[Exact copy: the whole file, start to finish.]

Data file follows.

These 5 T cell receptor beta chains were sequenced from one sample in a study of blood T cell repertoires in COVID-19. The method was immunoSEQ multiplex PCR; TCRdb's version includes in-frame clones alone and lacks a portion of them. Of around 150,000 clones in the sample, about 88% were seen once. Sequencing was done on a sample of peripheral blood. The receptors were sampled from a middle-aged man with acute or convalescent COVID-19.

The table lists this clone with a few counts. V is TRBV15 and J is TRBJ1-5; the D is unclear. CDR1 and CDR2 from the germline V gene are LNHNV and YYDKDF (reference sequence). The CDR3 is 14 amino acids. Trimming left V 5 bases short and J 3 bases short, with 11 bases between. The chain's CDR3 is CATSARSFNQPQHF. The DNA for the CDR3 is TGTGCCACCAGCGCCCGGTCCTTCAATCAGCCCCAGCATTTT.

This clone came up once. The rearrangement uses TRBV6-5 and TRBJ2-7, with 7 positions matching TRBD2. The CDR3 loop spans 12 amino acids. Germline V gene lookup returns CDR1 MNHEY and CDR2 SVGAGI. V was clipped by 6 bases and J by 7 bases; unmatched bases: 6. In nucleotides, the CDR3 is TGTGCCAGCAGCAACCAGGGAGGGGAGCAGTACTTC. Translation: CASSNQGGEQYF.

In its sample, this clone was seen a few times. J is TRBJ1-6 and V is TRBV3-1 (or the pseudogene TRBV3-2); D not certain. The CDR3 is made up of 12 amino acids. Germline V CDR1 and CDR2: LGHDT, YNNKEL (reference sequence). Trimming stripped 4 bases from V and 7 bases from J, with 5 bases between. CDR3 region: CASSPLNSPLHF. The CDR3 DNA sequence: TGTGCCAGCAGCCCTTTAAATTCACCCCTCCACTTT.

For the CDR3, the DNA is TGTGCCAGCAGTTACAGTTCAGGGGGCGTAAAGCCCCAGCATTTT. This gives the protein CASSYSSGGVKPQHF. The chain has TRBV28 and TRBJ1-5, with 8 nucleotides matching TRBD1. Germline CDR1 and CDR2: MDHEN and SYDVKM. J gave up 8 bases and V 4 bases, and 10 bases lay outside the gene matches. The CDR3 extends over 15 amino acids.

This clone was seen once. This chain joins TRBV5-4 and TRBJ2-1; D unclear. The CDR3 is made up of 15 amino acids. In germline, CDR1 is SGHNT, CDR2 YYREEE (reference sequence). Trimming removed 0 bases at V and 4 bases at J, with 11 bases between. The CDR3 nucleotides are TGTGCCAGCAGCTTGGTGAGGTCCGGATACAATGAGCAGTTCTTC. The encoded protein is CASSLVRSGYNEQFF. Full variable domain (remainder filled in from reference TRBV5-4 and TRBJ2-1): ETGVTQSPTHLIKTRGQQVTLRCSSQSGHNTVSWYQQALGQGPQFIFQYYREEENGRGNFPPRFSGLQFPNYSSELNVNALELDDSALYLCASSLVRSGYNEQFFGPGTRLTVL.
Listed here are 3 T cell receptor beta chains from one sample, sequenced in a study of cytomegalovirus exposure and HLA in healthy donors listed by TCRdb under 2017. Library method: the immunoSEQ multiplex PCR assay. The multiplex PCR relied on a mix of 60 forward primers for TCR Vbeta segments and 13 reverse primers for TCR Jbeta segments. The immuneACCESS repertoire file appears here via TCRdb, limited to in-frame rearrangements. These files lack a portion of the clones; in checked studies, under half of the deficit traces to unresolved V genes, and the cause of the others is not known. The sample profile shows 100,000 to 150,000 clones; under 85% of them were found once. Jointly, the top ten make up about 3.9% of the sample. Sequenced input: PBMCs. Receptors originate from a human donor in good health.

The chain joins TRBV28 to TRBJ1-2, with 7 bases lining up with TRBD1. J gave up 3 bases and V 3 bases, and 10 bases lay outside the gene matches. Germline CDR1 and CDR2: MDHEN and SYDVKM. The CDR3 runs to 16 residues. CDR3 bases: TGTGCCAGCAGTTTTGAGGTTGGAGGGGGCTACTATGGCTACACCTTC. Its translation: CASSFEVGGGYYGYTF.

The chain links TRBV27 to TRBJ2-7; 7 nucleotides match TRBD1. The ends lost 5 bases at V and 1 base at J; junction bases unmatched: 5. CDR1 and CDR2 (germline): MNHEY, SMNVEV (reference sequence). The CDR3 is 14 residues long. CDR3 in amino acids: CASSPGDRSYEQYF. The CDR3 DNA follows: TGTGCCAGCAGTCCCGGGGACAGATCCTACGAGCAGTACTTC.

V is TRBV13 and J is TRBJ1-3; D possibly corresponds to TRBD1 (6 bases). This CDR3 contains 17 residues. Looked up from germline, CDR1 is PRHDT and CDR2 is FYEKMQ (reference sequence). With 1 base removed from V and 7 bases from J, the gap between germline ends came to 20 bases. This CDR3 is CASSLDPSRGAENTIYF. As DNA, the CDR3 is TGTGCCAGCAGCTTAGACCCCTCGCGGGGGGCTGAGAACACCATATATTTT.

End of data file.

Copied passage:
These 5 T cell receptor beta chains were sequenced from one sample in a study of blood T cell repertoires in COVID-19. The method was immunoSEQ multiplex PCR; TCRdb's version includes in-frame clones alone and lacks a portion of them. Of around 150,000 clones in the sample, about 88% were seen once. Sequencing was done on a sample of peripheral blood. The receptors were sampled from a middle-aged man with acute or convalescent COVID-19.

The table lists this clone with a few counts. V is TRBV15 and J is TRBJ1-5; the D is unclear. CDR1 and CDR2 from the germline V gene are LNHNV and YYDKDF (reference sequence). The CDR3 is 14 amino acids. Trimming left V 5 bases short and J 3 bases short, with 11 bases between. The chain's CDR3 is CATSARSFNQPQHF. The DNA for the CDR3 is TGTGCCACCAGCGCCCGGTCCTTCAATCAGCCCCAGCATTTT.

This clone came up once. The rearrangement uses TRBV6-5 and TRBJ2-7, with 7 positions matching TRBD2. The CDR3 loop spans 12 amino acids. Germline V gene lookup returns CDR1 MNHEY and CDR2 SVGAGI. V was clipped by 6 bases and J by 7 bases; unmatched bases: 6. In nucleotides, the CDR3 is TGTGCCAGCAGCAACCAGGGAGGGGAGCAGTACTTC. Translation: CASSNQGGEQYF.

In its sample, this clone was seen a few times. J is TRBJ1-6 and V is TRBV3-1 (or the pseudogene TRBV3-2); D not certain. The CDR3 is made up of 12 amino acids. Germline V CDR1 and CDR2: LGHDT, YNNKEL (reference sequence). Trimming stripped 4 bases from V and 7 bases from J, with 5 bases between. CDR3 region: CASSPLNSPLHF. The CDR3 DNA sequence: TGTGCCAGCAGCCCTTTAAATTCACCCCTCCACTTT.

For the CDR3, the DNA is TGTGCCAGCAGTTACAGTTCAGGGGGCGTAAAGCCCCAGCATTTT. This gives the protein CASSYSSGGVKPQHF. The chain has TRBV28 and TRBJ1-5, with 8 nucleotides matching TRBD1. Germline CDR1 and CDR2: MDHEN and SYDVKM. J gave up 8 bases and V 4 bases, and 10 bases lay outside the gene matches. The CDR3 extends over 15 amino acids.

This clone was seen once. This chain joins TRBV5-4 and TRBJ2-1; D unclear. The CDR3 is made up of 15 amino acids. In germline, CDR1 is SGHNT, CDR2 YYREEE (reference sequence). Trimming removed 0 bases at V and 4 bases at J, with 11 bases between. The CDR3 nucleotides are TGTGCCAGCAGCTTGGTGAGGTCCGGATACAATGAGCAGTTCTTC. The encoded protein is CASSLVRSGYNEQFF. Full variable domain (remainder filled in from reference TRBV5-4 and TRBJ2-1): ETGVTQSPTHLIKTRGQQVTLRCSSQSGHNTVSWYQQALGQGPQFIFQYYREEENGRGNFPPRFSGLQFPNYSSELNVNALELDDSALYLCASSLVRSGYNEQFFGPGTRLTVL.
Listed here are 3 T cell receptor beta chains from one sample, sequenced in a study of cytomegalovirus exposure and HLA in healthy donors listed by TCRdb under 2017. Library method: the immunoSEQ multiplex PCR assay. The multiplex PCR relied on a mix of 60 forward primers for TCR Vbeta segments and 13 reverse primers for TCR Jbeta segments. The immuneACCESS repertoire file appears here via TCRdb, limited to in-frame rearrangements. These files lack a portion of the clones; in checked studies, under half of the deficit traces to unresolved V genes, and the cause of the others is not known. The sample profile shows 100,000 to 150,000 clones; under 85% of them were found once. Jointly, the top ten make up about 3.9% of the sample. Sequenced input: PBMCs. Receptors originate from a human donor in good health.

The chain joins TRBV28 to TRBJ1-2, with 7 bases lining up with TRBD1. J gave up 3 bases and V 3 bases, and 10 bases lay outside the gene matches. Germline CDR1 and CDR2: MDHEN and SYDVKM. The CDR3 runs to 16 residues. CDR3 bases: TGTGCCAGCAGTTTTGAGGTTGGAGGGGGCTACTATGGCTACACCTTC. Its translation: CASSFEVGGGYYGYTF.

The chain links TRBV27 to TRBJ2-7; 7 nucleotides match TRBD1. The ends lost 5 bases at V and 1 base at J; junction bases unmatched: 5. CDR1 and CDR2 (germline): MNHEY, SMNVEV (reference sequence). The CDR3 is 14 residues long. CDR3 in amino acids: CASSPGDRSYEQYF. The CDR3 DNA follows: TGTGCCAGCAGTCCCGGGGACAGATCCTACGAGCAGTACTTC.

V is TRBV13 and J is TRBJ1-3; D possibly corresponds to TRBD1 (6 bases). This CDR3 contains 17 residues. Looked up from germline, CDR1 is PRHDT and CDR2 is FYEKMQ (reference sequence). With 1 base removed from V and 7 bases from J, the gap between germline ends came to 20 bases. This CDR3 is CASSLDPSRGAENTIYF. As DNA, the CDR3 is TGTGCCAGCAGCTTAGACCCCTCGCGGGGGGCTGAGAACACCATATATTTT.